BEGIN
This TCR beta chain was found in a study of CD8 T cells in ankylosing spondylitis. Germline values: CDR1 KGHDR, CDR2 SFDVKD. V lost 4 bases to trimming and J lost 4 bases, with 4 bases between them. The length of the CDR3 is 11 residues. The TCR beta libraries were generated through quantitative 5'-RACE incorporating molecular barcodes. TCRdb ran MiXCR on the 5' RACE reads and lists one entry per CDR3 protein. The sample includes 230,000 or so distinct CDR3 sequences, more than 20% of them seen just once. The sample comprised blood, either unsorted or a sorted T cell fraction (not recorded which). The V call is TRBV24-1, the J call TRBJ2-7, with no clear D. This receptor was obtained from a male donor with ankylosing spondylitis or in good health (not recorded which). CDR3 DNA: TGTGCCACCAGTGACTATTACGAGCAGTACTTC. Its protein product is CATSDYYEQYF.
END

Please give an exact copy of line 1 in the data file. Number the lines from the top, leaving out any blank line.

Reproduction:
This TCR beta chain was found in a study of CD8 T cells in ankylosing spondylitis. Germline values: CDR1 KGHDR, CDR2 SFDVKD. V lost 4 bases to trimming and J lost 4 bases, with 4 bases between them. The length of the CDR3 is 11 residues. The TCR beta libraries were generated through quantitative 5'-RACE incorporating molecular barcodes. TCRdb ran MiXCR on the 5' RACE reads and lists one entry per CDR3 protein. The sample includes 230,000 or so distinct CDR3 sequences, more than 20% of them seen just once. The sample comprised blood, either unsorted or a sorted T cell fraction (not recorded which). The V call is TRBV24-1, the J call TRBJ2-7, with no clear D. This receptor was obtained from a male donor with ankylosing spondylitis or in good health (not recorded which). CDR3 DNA: TGTGCCACCAGTGACTATTACGAGCAGTACTTC. Its protein product is CATSDYYEQYF.